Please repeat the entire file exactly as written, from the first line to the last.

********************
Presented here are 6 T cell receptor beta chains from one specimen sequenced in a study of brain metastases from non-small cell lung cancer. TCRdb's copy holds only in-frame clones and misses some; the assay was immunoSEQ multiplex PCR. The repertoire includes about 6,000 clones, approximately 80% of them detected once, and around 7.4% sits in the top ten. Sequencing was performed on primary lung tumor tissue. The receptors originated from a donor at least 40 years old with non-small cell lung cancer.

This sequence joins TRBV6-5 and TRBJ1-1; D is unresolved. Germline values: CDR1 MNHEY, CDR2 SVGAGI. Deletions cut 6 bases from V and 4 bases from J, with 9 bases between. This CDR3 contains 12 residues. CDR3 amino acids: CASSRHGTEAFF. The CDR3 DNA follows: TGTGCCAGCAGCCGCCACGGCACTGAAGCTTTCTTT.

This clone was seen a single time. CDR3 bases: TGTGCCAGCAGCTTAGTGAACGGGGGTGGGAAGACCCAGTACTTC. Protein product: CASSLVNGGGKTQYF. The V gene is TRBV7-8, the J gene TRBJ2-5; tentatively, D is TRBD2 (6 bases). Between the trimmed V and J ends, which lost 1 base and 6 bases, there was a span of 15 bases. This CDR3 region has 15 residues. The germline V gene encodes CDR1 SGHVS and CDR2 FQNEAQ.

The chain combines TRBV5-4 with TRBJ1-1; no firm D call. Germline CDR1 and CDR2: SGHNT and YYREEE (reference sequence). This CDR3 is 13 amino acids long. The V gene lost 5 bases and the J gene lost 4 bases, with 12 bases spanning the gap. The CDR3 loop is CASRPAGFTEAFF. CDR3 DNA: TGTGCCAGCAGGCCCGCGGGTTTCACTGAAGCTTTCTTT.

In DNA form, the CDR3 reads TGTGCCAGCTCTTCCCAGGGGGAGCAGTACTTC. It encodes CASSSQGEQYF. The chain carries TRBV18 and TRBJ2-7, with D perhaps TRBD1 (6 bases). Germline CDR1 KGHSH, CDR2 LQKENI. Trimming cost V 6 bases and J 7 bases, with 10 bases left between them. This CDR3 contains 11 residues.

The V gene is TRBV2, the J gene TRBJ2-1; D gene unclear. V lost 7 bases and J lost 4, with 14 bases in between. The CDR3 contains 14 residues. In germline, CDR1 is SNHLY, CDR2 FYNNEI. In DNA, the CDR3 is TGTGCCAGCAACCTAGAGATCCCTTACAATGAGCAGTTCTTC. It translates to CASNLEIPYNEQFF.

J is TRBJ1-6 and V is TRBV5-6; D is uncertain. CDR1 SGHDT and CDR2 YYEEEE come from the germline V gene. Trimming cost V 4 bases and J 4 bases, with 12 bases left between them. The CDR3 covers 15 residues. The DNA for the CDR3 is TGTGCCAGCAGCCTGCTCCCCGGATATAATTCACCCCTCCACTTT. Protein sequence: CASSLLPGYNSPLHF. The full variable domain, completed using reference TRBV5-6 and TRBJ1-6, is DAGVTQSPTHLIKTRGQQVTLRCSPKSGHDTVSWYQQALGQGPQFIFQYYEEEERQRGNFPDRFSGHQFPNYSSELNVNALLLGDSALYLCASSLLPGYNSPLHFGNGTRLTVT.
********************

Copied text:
Presented here are 6 T cell receptor beta chains from one specimen sequenced in a study of brain metastases from non-small cell lung cancer. TCRdb's copy holds only in-frame clones and misses some; the assay was immunoSEQ multiplex PCR. The repertoire includes about 6,000 clones, approximately 80% of them detected once, and around 7.4% sits in the top ten. Sequencing was performed on primary lung tumor tissue. The receptors originated from a donor at least 40 years old with non-small cell lung cancer.

This sequence joins TRBV6-5 and TRBJ1-1; D is unresolved. Germline values: CDR1 MNHEY, CDR2 SVGAGI. Deletions cut 6 bases from V and 4 bases from J, with 9 bases between. This CDR3 contains 12 residues. CDR3 amino acids: CASSRHGTEAFF. The CDR3 DNA follows: TGTGCCAGCAGCCGCCACGGCACTGAAGCTTTCTTT.

This clone was seen a single time. CDR3 bases: TGTGCCAGCAGCTTAGTGAACGGGGGTGGGAAGACCCAGTACTTC. Protein product: CASSLVNGGGKTQYF. The V gene is TRBV7-8, the J gene TRBJ2-5; tentatively, D is TRBD2 (6 bases). Between the trimmed V and J ends, which lost 1 base and 6 bases, there was a span of 15 bases. This CDR3 region has 15 residues. The germline V gene encodes CDR1 SGHVS and CDR2 FQNEAQ.

The chain combines TRBV5-4 with TRBJ1-1; no firm D call. Germline CDR1 and CDR2: SGHNT and YYREEE (reference sequence). This CDR3 is 13 amino acids long. The V gene lost 5 bases and the J gene lost 4 bases, with 12 bases spanning the gap. The CDR3 loop is CASRPAGFTEAFF. CDR3 DNA: TGTGCCAGCAGGCCCGCGGGTTTCACTGAAGCTTTCTTT.

In DNA form, the CDR3 reads TGTGCCAGCTCTTCCCAGGGGGAGCAGTACTTC. It encodes CASSSQGEQYF. The chain carries TRBV18 and TRBJ2-7, with D perhaps TRBD1 (6 bases). Germline CDR1 KGHSH, CDR2 LQKENI. Trimming cost V 6 bases and J 7 bases, with 10 bases left between them. This CDR3 contains 11 residues.

The V gene is TRBV2, the J gene TRBJ2-1; D gene unclear. V lost 7 bases and J lost 4, with 14 bases in between. The CDR3 contains 14 residues. In germline, CDR1 is SNHLY, CDR2 FYNNEI. In DNA, the CDR3 is TGTGCCAGCAACCTAGAGATCCCTTACAATGAGCAGTTCTTC. It translates to CASNLEIPYNEQFF.

J is TRBJ1-6 and V is TRBV5-6; D is uncertain. CDR1 SGHDT and CDR2 YYEEEE come from the germline V gene. Trimming cost V 4 bases and J 4 bases, with 12 bases left between them. The CDR3 covers 15 residues. The DNA for the CDR3 is TGTGCCAGCAGCCTGCTCCCCGGATATAATTCACCCCTCCACTTT. Protein sequence: CASSLLPGYNSPLHF. The full variable domain, completed using reference TRBV5-6 and TRBJ1-6, is DAGVTQSPTHLIKTRGQQVTLRCSPKSGHDTVSWYQQALGQGPQFIFQYYEEEERQRGNFPDRFSGHQFPNYSSELNVNALLLGDSALYLCASSLLPGYNSPLHFGNGTRLTVT.